• I'm still not convinced of the necessity to have USB support. Many use cases for the P2 will have no USB. Of those use cases that do have USB, I think the overwhelming majority (all?) will have exactly one bus implemented. That's two pins. Maybe two pin cells. With that in mind, it does not make sense to me to implement any more than the basic state detection, edge aligned NCOs, and NRZI output. Those are reasonably general-purpose features that can be used well beyond USB.

    But not CRC-5-USB. Not bit stuffing. Those have too little (no?) application beyond USB. Leave that to software. No need to clutter up 63 other pin cells just so you can have it available for one cell.
  • cgraceycgracey Posts: 13,375
    So, all communications ARE multiples of complete bytes, including CRC's? If so, that's good.
  • jmgjmg Posts: 14,595
    Tubular wrote: »
    Yes actually I think the streaming feature of the P2 might be as good as anything for capturing bit level info

    I just scoped the usb data signals on a prop plug. Even when serial transmission is idle, its sending the same (heartbeat?) pulse over and over, about 1750 ns wide. Probably could do with a proper USB PHY chip, but its encouraging enough to be able to see the signals
    At a Sync-clk of 40MHz, 5000 bytes can capture a full 1ms Frame with 3 1/3 samples per USB bit.
    That should be enough to decode, or 80MHz could get 10k Bytes of samples at 6 2/3 samples per bit.
    A few SW passes would remove bit stuff, and DPLL to extract actual data information.
    With low average data rates, that information could be sent to the PC over a serial link.

    Capture of USB pin pair to extract J.K.SE0 would be nice, but I think the capture modes may not be there, and the Pin-Cell bandwidth is (just) too low ?
  • TubularTubular Posts: 4,286
    edited 2016-02-19 02:58
    jmg, we can use the streamer to bring up to 32 pins at 80MHz to hub ram, continuously, then analyze from there
    This'd also be useful for a general logic analyzer
  • jmgjmg Posts: 14,595
    edited 2016-02-19 03:14
    Tubular wrote: »
    jmg, we can use the streamer to bring up to 32 pins at 80MHz to hub ram, continuously, then analyze from there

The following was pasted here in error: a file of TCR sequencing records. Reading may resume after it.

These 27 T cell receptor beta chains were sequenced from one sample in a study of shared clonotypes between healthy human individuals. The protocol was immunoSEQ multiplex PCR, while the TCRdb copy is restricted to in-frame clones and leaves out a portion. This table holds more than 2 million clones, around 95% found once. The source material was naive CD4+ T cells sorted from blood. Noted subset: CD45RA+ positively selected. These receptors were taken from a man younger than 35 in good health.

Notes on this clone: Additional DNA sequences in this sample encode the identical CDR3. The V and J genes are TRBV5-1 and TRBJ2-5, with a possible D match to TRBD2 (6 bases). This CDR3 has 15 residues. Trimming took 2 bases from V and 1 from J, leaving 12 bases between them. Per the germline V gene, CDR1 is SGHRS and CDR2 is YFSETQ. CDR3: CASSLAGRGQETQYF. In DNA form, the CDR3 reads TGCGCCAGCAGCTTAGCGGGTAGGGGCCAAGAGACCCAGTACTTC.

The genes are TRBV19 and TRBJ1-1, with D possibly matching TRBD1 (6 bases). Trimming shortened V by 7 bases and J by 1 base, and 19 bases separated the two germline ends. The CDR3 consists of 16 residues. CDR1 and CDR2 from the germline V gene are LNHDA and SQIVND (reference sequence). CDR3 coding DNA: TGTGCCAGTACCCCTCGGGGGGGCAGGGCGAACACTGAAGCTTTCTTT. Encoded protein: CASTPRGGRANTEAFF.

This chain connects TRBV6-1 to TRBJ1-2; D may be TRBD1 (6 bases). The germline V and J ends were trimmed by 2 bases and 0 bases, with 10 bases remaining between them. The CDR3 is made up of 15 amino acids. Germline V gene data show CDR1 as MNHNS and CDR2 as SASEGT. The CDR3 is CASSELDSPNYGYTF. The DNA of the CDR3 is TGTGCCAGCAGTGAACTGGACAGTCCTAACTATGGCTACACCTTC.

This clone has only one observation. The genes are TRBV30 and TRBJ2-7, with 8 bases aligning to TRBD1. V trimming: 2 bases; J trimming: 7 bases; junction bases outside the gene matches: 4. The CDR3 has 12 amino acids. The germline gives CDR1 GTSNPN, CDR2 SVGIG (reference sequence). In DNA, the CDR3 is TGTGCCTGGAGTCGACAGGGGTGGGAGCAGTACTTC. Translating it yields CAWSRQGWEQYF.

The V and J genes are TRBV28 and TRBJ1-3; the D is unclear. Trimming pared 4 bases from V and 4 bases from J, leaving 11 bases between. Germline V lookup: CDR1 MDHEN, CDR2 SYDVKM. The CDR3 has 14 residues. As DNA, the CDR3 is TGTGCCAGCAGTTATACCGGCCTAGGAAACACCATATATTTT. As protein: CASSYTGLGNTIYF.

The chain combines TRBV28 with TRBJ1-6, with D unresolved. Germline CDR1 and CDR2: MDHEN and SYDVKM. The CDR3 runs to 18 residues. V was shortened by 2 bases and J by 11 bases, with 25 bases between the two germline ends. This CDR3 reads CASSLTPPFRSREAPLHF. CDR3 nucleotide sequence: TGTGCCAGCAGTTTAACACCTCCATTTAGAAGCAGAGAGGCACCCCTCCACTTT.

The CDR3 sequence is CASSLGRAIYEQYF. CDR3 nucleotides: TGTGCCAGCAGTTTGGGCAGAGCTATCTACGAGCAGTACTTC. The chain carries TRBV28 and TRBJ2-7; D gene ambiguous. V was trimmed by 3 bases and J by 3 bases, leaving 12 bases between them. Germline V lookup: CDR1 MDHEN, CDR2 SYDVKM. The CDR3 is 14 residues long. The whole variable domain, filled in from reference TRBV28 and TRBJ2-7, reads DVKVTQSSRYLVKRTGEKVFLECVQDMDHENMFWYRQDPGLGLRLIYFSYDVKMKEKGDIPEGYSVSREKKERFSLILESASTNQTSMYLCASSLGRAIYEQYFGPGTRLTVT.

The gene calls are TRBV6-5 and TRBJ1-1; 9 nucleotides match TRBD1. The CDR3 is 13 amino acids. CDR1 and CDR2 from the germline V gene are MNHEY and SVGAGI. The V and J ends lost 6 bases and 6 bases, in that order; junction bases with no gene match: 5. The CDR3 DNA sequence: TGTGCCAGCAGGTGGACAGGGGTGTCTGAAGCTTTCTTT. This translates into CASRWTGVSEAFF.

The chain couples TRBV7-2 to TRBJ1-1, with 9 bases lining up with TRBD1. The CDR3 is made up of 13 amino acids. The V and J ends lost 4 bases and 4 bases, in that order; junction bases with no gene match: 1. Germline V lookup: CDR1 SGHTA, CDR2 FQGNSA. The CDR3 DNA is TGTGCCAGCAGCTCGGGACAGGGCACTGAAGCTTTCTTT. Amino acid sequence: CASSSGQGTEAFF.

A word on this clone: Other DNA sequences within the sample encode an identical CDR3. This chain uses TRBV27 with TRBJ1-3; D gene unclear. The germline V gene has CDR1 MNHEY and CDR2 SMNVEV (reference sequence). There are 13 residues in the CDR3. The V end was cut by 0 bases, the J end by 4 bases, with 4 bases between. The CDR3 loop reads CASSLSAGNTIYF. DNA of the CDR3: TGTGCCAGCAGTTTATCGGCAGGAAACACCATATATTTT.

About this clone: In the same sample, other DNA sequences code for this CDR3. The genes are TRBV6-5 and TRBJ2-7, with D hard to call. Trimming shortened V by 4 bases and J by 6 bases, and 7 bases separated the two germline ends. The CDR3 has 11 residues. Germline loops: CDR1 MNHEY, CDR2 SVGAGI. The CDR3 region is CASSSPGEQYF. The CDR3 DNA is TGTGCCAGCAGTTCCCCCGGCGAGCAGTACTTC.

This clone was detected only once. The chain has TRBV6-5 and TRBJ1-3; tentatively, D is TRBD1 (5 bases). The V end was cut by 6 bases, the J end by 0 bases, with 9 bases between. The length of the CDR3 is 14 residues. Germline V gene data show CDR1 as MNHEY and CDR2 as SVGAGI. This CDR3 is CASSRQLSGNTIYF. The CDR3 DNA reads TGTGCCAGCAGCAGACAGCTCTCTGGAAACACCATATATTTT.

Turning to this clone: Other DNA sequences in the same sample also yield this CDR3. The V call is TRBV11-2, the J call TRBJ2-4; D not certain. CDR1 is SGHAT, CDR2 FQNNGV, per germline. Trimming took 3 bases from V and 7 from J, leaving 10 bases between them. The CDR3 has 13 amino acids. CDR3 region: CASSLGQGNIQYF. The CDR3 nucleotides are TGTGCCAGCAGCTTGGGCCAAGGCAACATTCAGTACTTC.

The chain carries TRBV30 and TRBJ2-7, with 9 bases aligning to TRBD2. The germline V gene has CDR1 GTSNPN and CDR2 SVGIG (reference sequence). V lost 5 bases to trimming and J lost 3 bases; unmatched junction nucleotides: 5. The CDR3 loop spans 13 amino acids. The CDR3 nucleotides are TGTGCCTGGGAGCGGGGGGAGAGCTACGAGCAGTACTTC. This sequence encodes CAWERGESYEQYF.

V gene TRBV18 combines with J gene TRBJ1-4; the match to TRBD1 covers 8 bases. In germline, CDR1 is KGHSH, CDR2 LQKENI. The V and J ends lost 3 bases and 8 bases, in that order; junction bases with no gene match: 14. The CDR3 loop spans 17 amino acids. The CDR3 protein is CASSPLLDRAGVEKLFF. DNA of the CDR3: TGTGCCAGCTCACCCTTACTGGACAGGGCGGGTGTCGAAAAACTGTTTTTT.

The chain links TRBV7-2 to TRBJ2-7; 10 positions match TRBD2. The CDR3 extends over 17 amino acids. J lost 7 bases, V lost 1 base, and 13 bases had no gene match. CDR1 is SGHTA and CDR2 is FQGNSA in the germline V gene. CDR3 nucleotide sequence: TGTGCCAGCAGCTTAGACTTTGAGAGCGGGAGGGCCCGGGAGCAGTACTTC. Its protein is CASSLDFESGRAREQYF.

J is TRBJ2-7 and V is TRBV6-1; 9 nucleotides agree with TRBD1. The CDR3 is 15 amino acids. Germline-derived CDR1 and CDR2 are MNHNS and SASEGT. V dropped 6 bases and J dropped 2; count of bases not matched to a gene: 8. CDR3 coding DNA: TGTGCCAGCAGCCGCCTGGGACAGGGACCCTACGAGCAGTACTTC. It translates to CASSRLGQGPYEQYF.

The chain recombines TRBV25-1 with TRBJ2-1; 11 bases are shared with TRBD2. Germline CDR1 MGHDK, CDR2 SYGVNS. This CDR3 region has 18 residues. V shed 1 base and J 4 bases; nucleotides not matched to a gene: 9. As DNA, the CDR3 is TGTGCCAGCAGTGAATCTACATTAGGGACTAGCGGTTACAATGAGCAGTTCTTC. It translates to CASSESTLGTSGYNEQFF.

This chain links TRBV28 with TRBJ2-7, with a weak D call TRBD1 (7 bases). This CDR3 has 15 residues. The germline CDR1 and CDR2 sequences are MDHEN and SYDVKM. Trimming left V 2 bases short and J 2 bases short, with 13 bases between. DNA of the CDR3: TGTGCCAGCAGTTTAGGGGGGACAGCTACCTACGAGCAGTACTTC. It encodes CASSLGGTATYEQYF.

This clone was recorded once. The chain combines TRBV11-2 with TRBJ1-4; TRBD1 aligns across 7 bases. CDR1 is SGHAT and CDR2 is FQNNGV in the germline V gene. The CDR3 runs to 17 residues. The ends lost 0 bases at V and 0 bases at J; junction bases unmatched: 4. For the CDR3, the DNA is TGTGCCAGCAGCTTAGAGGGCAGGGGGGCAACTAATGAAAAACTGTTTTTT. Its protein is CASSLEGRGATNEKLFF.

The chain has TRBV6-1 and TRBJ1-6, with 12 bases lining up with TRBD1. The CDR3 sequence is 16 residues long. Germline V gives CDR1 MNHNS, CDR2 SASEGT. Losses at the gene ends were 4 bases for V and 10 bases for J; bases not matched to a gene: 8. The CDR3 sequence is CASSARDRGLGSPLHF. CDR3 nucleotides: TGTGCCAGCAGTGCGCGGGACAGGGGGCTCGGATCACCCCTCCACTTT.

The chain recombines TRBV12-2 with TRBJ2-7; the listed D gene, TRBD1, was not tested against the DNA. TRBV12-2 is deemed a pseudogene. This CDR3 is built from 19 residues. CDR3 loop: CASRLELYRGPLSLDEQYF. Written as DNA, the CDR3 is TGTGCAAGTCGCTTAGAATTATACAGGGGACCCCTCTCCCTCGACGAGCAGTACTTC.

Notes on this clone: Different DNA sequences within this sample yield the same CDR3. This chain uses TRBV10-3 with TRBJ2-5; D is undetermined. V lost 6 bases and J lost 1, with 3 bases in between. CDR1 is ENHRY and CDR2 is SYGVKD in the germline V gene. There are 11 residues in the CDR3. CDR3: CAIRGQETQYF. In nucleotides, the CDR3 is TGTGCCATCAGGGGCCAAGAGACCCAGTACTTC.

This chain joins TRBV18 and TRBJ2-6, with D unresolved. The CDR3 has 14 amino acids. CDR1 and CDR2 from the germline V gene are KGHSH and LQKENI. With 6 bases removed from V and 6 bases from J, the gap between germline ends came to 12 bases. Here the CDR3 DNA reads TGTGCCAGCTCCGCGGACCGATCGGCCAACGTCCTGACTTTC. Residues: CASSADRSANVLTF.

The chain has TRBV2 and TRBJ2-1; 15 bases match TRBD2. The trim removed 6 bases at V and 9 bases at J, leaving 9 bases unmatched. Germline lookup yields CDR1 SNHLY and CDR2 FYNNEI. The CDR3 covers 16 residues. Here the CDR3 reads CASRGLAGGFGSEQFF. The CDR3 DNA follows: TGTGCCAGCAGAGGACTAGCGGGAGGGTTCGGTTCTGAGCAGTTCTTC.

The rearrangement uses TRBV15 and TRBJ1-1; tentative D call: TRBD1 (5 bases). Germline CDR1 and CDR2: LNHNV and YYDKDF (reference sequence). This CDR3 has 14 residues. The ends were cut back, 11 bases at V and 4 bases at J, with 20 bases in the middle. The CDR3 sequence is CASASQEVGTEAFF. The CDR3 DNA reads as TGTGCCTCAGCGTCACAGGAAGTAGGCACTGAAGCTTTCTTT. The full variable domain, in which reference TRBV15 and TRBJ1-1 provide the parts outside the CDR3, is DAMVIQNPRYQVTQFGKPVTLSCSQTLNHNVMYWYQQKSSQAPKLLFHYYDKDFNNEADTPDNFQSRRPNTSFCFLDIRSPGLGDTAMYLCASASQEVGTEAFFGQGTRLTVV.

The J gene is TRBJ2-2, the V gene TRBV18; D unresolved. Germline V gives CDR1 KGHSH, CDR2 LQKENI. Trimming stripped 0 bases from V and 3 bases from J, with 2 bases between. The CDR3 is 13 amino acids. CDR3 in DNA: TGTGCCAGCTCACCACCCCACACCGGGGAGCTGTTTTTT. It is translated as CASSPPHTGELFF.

This'd also be useful for a general logic analyzer
    I realize that, I was just looking for more compact forms.

    Can the streamer currently capture 4b or 2b wide ?

    I guess even BYTE wide is useful, as 6 pins can be usefully used as Hardware feedback from USB testing.

    I also like the idea of a time-stamp based Logic Analyzer, but I think the limiting detail on that, is COG-Pin bandwidth ?

  • cgraceycgracey Posts: 13,375
    jmg wrote: »
    Tubular wrote: »
    jmg, we can use the streamer to bring up to 32 pins at 80MHz to hub ram, continuously, then analyze from there
    This'd also be useful for a general logic analyzer
    I realize that, I was just looking for more compact forms.

    Can the streamer currently capture 4b or 2b wide ?


    It goes down to 8 bits, but I've been meaning to expand it to 4, 2, and 1.
  • Bob Lawrence (VE1RLL)Bob Lawrence (VE1RLL) Posts: 1,718
    edited 2016-02-19 03:22
    USB output from Pnut and Prop Plug while loading VGA 640 x 480 x 16bpp 5:6:5 RGB :)

    000160: Control Transfer (UP), 2016-02-18 23:29:30.6959482 +0.0003307. (1. Device: USB Serial Converter) Status: 0x00000000
    Pipe Handle: Control Pipe
    Setup Packet
     40 01 00 02 00 00 00 00                           @.......
    Recipient: Device
    Request Type: Vendor
    Direction: Host->Device
    Request: 0x1 (Unknown)
    Value: 0x200
    Index: 0x0
    Length: 0x0
    000000: Get Descriptor Request (UP), 2016-02-18 23:28:43.4778704 (1. Device: USB Serial Converter)
    Descriptor Type: Unknown
    Descriptor Index: 0x39
    Transfer Buffer Size: 0x490050 bytes
    
    
    00000001	2016-02-18 23:29:30.0707883	+46.5929166	DOWN	0x00000000	URB_FUNCTION_VENDOR_DEVICE
    00000002	2016-02-18 23:29:30.0709525	+0.0001642	UP	0x00000000	URB_FUNCTION_CONTROL_TRANSFER
    00000003	2016-02-18 23:29:30.0709926	+0.0000401	DOWN	0x00000000	URB_FUNCTION_VENDOR_DEVICE
    00000004	2016-02-18 23:29:30.0711850	+0.0001924	UP	0x00000000	URB_FUNCTION_CONTROL_TRANSFER
    00000005	2016-02-18 23:29:30.0712250	+0.0000400	DOWN	0x00000000	URB_FUNCTION_VENDOR_DEVICE
    00000006	2016-02-18 23:29:30.0714412	+0.0002162	UP	0x00000000	URB_FUNCTION_CONTROL_TRANSFER
    00000007	2016-02-18 23:29:30.0714826	+0.0000414	DOWN	0x00000000	URB_FUNCTION_VENDOR_DEVICE
    00000008	2016-02-18 23:29:30.0717005	+0.0002179	UP	0x00000000	URB_FUNCTION_CONTROL_TRANSFER
    00000009	2016-02-18 23:29:30.0717213	+0.0000208	DOWN	0x00000000	URB_FUNCTION_VENDOR_DEVICE
    00000010	2016-02-18 23:29:30.0719687	+0.0002474	UP	0x00000000	URB_FUNCTION_CONTROL_TRANSFER
    00000011	2016-02-18 23:29:30.0720104	+0.0000417	DOWN	0x00000000	URB_FUNCTION_VENDOR_DEVICE
    00000012	2016-02-18 23:29:30.0722044	+0.0001940	UP	0x00000000	URB_FUNCTION_CONTROL_TRANSFER
    00000013	2016-02-18 23:29:30.0722490	+0.0000446	DOWN	0x00000000	URB_FUNCTION_SYNC_RESET_PIPE_AND_CLEAR_STALL
    00000014	2016-02-18 23:29:30.0732410	+0.0009920	UP	0x00000000	URB_FUNCTION_SYNC_RESET_PIPE_AND_CLEAR_STALL
    00000015	2016-02-18 23:29:30.0732516	+0.0000106	DOWN	0x00000000	URB_FUNCTION_VENDOR_DEVICE